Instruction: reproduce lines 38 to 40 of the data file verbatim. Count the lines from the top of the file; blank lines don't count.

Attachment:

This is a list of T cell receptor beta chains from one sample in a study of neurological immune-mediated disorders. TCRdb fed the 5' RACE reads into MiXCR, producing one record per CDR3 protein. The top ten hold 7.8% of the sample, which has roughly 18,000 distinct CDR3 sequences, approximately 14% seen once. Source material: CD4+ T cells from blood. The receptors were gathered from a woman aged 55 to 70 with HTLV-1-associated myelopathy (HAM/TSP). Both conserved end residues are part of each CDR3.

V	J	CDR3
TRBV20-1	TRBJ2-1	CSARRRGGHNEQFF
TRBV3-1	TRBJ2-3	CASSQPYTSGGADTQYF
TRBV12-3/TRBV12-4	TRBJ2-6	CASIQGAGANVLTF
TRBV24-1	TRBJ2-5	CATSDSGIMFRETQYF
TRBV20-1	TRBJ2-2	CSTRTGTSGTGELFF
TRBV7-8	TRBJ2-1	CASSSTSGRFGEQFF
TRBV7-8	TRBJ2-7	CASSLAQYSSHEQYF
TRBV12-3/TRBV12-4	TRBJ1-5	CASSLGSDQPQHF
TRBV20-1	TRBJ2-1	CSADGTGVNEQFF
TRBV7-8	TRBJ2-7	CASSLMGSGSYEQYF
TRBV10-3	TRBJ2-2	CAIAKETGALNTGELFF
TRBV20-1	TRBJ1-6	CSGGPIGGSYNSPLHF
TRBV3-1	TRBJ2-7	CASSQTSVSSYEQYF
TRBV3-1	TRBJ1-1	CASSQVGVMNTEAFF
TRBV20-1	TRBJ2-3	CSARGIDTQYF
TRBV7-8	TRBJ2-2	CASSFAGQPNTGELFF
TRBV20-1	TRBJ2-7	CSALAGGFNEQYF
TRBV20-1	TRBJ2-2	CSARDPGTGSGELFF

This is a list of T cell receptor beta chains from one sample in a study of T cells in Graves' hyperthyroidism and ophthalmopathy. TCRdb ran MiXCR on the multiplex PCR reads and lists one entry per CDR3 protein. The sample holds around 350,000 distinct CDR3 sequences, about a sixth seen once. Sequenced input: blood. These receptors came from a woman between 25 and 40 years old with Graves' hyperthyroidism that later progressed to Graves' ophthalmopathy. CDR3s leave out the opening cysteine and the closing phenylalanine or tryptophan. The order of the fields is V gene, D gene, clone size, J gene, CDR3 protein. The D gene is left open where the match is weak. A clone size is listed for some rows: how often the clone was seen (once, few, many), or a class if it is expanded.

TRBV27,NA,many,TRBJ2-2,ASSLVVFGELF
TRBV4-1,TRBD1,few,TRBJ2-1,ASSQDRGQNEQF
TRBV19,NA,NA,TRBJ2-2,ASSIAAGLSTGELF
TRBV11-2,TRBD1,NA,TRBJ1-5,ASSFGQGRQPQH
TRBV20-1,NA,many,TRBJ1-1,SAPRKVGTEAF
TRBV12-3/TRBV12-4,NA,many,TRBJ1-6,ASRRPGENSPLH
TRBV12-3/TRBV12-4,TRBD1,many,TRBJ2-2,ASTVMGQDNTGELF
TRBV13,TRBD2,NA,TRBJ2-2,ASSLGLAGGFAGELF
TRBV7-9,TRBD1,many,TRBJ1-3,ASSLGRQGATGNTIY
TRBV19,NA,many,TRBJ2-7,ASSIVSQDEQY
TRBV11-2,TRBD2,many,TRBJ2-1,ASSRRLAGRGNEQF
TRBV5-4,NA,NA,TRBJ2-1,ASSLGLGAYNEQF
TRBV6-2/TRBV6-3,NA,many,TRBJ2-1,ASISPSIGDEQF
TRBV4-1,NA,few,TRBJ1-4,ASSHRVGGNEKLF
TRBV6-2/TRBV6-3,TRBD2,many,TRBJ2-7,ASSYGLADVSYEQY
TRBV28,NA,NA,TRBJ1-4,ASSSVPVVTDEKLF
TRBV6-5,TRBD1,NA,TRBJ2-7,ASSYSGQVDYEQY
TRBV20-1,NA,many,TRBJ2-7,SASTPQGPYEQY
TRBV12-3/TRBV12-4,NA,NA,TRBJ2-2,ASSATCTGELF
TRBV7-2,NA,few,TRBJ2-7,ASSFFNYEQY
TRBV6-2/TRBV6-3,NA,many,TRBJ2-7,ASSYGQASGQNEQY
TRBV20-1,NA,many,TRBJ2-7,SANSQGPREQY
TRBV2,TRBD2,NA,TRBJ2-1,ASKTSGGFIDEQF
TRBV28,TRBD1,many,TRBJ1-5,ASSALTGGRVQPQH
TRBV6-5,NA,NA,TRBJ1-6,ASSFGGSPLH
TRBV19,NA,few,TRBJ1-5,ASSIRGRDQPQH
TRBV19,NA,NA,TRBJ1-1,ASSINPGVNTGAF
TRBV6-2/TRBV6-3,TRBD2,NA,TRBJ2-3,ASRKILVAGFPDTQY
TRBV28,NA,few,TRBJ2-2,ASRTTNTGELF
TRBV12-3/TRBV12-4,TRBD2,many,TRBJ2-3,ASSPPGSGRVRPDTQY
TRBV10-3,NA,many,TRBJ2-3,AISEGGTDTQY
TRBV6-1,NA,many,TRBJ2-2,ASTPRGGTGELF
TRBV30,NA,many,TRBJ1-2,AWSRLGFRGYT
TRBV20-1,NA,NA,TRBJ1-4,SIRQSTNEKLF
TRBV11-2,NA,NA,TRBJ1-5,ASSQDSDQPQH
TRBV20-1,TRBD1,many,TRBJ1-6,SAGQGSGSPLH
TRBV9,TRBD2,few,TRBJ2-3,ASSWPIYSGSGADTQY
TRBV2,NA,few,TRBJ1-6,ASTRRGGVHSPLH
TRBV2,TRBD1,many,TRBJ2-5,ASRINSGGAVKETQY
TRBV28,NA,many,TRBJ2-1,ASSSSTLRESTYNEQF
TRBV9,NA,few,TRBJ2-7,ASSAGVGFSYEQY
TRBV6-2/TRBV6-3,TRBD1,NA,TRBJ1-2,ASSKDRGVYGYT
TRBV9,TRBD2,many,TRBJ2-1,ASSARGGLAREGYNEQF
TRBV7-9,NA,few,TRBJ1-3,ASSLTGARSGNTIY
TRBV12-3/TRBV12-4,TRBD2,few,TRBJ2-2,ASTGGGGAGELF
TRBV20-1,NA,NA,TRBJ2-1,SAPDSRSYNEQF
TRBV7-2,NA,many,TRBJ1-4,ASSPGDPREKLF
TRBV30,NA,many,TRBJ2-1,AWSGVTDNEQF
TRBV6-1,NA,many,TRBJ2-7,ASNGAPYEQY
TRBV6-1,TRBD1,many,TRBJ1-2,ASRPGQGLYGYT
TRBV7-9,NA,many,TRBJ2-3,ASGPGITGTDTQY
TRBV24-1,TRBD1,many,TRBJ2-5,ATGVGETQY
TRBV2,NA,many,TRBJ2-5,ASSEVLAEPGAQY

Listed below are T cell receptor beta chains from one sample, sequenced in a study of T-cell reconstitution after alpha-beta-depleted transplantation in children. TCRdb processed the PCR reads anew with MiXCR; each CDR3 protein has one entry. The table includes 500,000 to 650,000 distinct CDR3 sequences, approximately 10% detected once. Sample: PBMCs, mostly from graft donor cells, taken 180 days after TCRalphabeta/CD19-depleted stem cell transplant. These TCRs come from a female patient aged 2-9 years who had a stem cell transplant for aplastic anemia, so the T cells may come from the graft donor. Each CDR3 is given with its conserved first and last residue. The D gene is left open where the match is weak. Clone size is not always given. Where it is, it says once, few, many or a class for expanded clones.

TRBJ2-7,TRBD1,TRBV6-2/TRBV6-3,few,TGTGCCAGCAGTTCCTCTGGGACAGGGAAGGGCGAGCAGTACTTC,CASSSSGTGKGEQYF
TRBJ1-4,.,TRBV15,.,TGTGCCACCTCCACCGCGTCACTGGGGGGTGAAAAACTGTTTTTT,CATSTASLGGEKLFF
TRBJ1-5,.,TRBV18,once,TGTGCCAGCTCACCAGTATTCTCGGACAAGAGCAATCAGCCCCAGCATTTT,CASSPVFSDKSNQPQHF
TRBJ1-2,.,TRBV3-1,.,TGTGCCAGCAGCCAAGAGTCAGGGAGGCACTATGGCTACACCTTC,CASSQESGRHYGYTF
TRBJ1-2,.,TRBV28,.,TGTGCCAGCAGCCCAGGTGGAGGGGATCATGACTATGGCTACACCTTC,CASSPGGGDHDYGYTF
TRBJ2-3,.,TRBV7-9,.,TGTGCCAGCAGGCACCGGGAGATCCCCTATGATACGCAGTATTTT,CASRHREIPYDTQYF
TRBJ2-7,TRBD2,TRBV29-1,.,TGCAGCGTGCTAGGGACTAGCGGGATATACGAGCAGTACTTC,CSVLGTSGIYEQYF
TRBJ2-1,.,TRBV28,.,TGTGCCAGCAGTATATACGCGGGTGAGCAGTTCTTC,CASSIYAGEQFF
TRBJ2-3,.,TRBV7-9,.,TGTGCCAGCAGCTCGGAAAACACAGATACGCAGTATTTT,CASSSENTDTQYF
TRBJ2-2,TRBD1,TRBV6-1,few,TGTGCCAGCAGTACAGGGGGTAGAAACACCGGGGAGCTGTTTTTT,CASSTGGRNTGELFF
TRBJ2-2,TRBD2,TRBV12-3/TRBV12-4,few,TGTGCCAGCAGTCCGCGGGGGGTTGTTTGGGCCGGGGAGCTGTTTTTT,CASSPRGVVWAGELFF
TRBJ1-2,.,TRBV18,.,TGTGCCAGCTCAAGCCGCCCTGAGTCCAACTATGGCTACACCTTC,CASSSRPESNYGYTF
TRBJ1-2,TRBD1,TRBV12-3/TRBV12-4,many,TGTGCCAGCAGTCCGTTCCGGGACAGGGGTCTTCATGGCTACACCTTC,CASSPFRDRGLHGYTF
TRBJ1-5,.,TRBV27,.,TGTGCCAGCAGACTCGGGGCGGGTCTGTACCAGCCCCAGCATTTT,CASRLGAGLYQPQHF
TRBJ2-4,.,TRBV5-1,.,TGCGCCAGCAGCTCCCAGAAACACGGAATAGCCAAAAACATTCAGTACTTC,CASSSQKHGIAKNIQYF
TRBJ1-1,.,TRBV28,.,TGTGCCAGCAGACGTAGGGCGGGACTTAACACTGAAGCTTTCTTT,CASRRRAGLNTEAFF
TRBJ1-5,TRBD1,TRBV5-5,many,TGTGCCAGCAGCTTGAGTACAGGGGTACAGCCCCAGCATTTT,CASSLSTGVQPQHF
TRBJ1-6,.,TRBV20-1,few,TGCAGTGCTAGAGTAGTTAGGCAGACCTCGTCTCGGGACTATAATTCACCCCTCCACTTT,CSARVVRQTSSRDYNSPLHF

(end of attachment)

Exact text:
TRBV6-5,TRBD1,NA,TRBJ2-7,ASSYSGQVDYEQY
TRBV20-1,NA,many,TRBJ2-7,SASTPQGPYEQY
TRBV12-3/TRBV12-4,NA,NA,TRBJ2-2,ASSATCTGELF